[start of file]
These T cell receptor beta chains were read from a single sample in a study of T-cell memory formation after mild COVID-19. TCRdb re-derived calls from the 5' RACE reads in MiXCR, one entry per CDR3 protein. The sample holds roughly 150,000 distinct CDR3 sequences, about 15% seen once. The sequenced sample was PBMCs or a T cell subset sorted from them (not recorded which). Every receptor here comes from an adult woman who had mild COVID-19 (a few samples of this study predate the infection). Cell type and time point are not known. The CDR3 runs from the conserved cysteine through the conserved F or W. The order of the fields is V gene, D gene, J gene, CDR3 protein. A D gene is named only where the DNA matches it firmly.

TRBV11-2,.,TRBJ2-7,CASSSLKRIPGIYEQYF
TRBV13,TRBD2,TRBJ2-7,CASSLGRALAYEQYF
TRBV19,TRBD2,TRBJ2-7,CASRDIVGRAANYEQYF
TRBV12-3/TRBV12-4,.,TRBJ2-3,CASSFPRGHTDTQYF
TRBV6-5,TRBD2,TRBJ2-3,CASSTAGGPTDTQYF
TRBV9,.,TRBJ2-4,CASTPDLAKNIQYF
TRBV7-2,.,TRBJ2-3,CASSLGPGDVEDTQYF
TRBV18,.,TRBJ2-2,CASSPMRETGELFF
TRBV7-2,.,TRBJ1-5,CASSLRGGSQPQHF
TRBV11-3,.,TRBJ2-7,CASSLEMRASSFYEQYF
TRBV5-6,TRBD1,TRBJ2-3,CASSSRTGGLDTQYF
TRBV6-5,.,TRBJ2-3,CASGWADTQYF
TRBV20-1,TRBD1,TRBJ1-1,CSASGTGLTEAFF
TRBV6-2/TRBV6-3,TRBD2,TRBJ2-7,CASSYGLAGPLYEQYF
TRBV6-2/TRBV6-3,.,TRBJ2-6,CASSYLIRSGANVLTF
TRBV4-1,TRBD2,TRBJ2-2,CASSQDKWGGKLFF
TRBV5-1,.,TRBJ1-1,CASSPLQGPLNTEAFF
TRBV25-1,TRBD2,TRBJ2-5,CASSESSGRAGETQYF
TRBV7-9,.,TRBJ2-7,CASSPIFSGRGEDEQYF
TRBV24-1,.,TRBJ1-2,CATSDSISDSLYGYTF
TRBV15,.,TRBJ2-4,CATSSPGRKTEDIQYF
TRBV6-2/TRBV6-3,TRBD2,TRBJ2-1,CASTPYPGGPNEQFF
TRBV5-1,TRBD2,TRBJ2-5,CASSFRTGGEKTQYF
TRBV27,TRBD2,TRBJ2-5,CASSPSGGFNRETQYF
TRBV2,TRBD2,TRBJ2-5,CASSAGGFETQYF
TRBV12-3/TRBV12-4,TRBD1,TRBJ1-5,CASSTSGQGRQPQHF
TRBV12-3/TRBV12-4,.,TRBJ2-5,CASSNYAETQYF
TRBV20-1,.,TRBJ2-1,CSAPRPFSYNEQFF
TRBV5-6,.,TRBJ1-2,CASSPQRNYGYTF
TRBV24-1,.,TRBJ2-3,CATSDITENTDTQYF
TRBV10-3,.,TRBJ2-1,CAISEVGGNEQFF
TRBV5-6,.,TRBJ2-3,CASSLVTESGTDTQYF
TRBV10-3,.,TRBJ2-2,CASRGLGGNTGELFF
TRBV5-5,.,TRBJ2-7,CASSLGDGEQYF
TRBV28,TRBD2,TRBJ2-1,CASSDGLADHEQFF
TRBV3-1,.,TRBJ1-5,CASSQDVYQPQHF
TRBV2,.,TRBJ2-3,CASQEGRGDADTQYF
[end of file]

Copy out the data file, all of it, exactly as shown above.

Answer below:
These T cell receptor beta chains were read from a single sample in a study of T-cell memory formation after mild COVID-19. TCRdb re-derived calls from the 5' RACE reads in MiXCR, one entry per CDR3 protein. The sample holds roughly 150,000 distinct CDR3 sequences, about 15% seen once. The sequenced sample was PBMCs or a T cell subset sorted from them (not recorded which). Every receptor here comes from an adult woman who had mild COVID-19 (a few samples of this study predate the infection). Cell type and time point are not known. The CDR3 runs from the conserved cysteine through the conserved F or W. The order of the fields is V gene, D gene, J gene, CDR3 protein. A D gene is named only where the DNA matches it firmly.

TRBV11-2,.,TRBJ2-7,CASSSLKRIPGIYEQYF
TRBV13,TRBD2,TRBJ2-7,CASSLGRALAYEQYF
TRBV19,TRBD2,TRBJ2-7,CASRDIVGRAANYEQYF
TRBV12-3/TRBV12-4,.,TRBJ2-3,CASSFPRGHTDTQYF
TRBV6-5,TRBD2,TRBJ2-3,CASSTAGGPTDTQYF
TRBV9,.,TRBJ2-4,CASTPDLAKNIQYF
TRBV7-2,.,TRBJ2-3,CASSLGPGDVEDTQYF
TRBV18,.,TRBJ2-2,CASSPMRETGELFF
TRBV7-2,.,TRBJ1-5,CASSLRGGSQPQHF
TRBV11-3,.,TRBJ2-7,CASSLEMRASSFYEQYF
TRBV5-6,TRBD1,TRBJ2-3,CASSSRTGGLDTQYF
TRBV6-5,.,TRBJ2-3,CASGWADTQYF
TRBV20-1,TRBD1,TRBJ1-1,CSASGTGLTEAFF
TRBV6-2/TRBV6-3,TRBD2,TRBJ2-7,CASSYGLAGPLYEQYF
TRBV6-2/TRBV6-3,.,TRBJ2-6,CASSYLIRSGANVLTF
TRBV4-1,TRBD2,TRBJ2-2,CASSQDKWGGKLFF
TRBV5-1,.,TRBJ1-1,CASSPLQGPLNTEAFF
TRBV25-1,TRBD2,TRBJ2-5,CASSESSGRAGETQYF
TRBV7-9,.,TRBJ2-7,CASSPIFSGRGEDEQYF
TRBV24-1,.,TRBJ1-2,CATSDSISDSLYGYTF
TRBV15,.,TRBJ2-4,CATSSPGRKTEDIQYF
TRBV6-2/TRBV6-3,TRBD2,TRBJ2-1,CASTPYPGGPNEQFF
TRBV5-1,TRBD2,TRBJ2-5,CASSFRTGGEKTQYF
TRBV27,TRBD2,TRBJ2-5,CASSPSGGFNRETQYF
TRBV2,TRBD2,TRBJ2-5,CASSAGGFETQYF
TRBV12-3/TRBV12-4,TRBD1,TRBJ1-5,CASSTSGQGRQPQHF
TRBV12-3/TRBV12-4,.,TRBJ2-5,CASSNYAETQYF
TRBV20-1,.,TRBJ2-1,CSAPRPFSYNEQFF
TRBV5-6,.,TRBJ1-2,CASSPQRNYGYTF
TRBV24-1,.,TRBJ2-3,CATSDITENTDTQYF
TRBV10-3,.,TRBJ2-1,CAISEVGGNEQFF
TRBV5-6,.,TRBJ2-3,CASSLVTESGTDTQYF
TRBV10-3,.,TRBJ2-2,CASRGLGGNTGELFF
TRBV5-5,.,TRBJ2-7,CASSLGDGEQYF
TRBV28,TRBD2,TRBJ2-1,CASSDGLADHEQFF
TRBV3-1,.,TRBJ1-5,CASSQDVYQPQHF
TRBV2,.,TRBJ2-3,CASQEGRGDADTQYF